ESI (Electronically Stored Information) is the general term for all of the data stored on the hard drives, camera cards, cell phones, GPS devices, digital video recorders, digital answering systems, thumb drives, RAID arrays and any other form of electronic media capable of storing data.
Types of Electronically Stored Information:
Files – Files are by far the most common arrangement for ESI data. Files (also referred to as loose files or active files) can be thought of as data containers similar to files in the real world. They can be copied, moved, and distributed freely on a variety of different media from DVDs to hard disk drives.
Emails – Emails are messages sent from user to another. In their raw form, they are simply a stream of data that contains everything needed to get the message from one user to another user. Since emails are a form of documented communication, they comprise highly sought-after data when it comes to legal matters. Emails themselves may be contained in databases, files, or unallocated space.
Database Entries – Database entries is data stored in a database. This type of data is usually context-specific and may be information pertaining to financial records, personnel entries or other data that is interrelated. Single entries in a database require export to another format in order to be useful or even readable by humans. Most databases include this ability.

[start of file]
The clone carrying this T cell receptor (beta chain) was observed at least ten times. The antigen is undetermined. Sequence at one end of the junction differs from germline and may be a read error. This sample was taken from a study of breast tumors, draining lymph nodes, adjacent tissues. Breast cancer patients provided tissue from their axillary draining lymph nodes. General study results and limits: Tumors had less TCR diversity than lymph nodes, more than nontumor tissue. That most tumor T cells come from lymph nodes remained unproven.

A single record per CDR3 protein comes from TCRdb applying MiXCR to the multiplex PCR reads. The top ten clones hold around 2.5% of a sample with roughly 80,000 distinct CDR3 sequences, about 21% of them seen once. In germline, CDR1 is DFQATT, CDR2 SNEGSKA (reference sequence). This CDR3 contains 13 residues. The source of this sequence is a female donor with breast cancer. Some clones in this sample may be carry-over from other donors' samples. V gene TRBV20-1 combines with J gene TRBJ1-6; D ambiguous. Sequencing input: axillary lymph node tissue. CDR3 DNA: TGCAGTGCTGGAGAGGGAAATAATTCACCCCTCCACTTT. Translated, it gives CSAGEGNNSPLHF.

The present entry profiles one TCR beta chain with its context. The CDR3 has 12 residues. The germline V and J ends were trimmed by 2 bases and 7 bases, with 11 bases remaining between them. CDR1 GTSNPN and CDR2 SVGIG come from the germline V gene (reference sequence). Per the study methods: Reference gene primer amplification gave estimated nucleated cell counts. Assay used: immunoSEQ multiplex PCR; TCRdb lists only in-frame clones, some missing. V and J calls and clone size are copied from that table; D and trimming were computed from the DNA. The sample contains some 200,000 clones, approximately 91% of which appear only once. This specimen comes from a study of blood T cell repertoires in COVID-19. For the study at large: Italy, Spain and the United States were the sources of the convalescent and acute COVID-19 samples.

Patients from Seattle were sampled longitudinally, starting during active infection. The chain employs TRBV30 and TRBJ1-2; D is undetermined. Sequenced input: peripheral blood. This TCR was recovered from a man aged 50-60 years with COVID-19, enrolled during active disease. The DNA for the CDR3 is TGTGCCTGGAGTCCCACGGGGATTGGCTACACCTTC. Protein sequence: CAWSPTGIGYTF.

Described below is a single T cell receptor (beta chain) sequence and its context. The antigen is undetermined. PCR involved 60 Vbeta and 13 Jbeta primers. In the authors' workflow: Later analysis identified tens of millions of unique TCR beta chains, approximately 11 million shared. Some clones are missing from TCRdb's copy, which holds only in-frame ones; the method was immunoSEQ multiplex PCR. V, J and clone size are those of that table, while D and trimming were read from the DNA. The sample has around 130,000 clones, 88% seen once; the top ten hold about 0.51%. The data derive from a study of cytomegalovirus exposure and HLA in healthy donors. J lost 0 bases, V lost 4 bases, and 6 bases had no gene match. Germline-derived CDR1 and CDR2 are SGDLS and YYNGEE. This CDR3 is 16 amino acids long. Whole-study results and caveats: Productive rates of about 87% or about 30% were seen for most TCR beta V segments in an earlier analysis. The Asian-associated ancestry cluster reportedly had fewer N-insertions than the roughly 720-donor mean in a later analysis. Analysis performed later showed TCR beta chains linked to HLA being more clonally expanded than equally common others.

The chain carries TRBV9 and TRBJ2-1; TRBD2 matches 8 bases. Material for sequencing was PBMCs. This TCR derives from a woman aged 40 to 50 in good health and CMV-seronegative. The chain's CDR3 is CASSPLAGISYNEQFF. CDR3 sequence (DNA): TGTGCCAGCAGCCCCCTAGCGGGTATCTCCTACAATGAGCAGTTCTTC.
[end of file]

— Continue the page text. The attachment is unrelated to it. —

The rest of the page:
Log Entries – Log entries are lines in files or entries in databases that contain information about activity on a particular computer. The more commonly useful log entries pertain to users logging into and out of a computer, accessing specific internet sites, the sending or receiving of email or other messages and the moving, copying or accessing of files on the computer. Log entries may require conversion into human-readable form before they can be processed.
Raw or Unallocated Data – Raw or unallocated data is data that resides in segments of the storage media (hard drive, camera card, etc) that are not being used by files. This data can contain all or part of files that were once referenced in the file allocation table but were subsequently deleted. It can also contain deleted internet history, old information from the computer’s RAM (Random Access Memory) or even old configuration data about the computer itself. Much of this data can even survive a reformatting of the disk itself. Since this data can come from any number of sources that had once been active on the drive, it can make or break a case where it is suspected that deletions may have occurred.
Tools for Collecting ESI
With the exception of unallocated space, tools such as One Click Collect Harvester from Pinpoint Labs have the ability to collect loose files, emails and whole databases with the added benefits of being able to specify key words, date ranges, domains and email addresses among other very useful filters.
Tools for collecting the unallocated space on a drive usually require an experienced forensic examiner in order to get useful interpretations of the data collected. In cases where this is necessary, it is recommended that a certified examiner be hired for the collection and analysis of the data.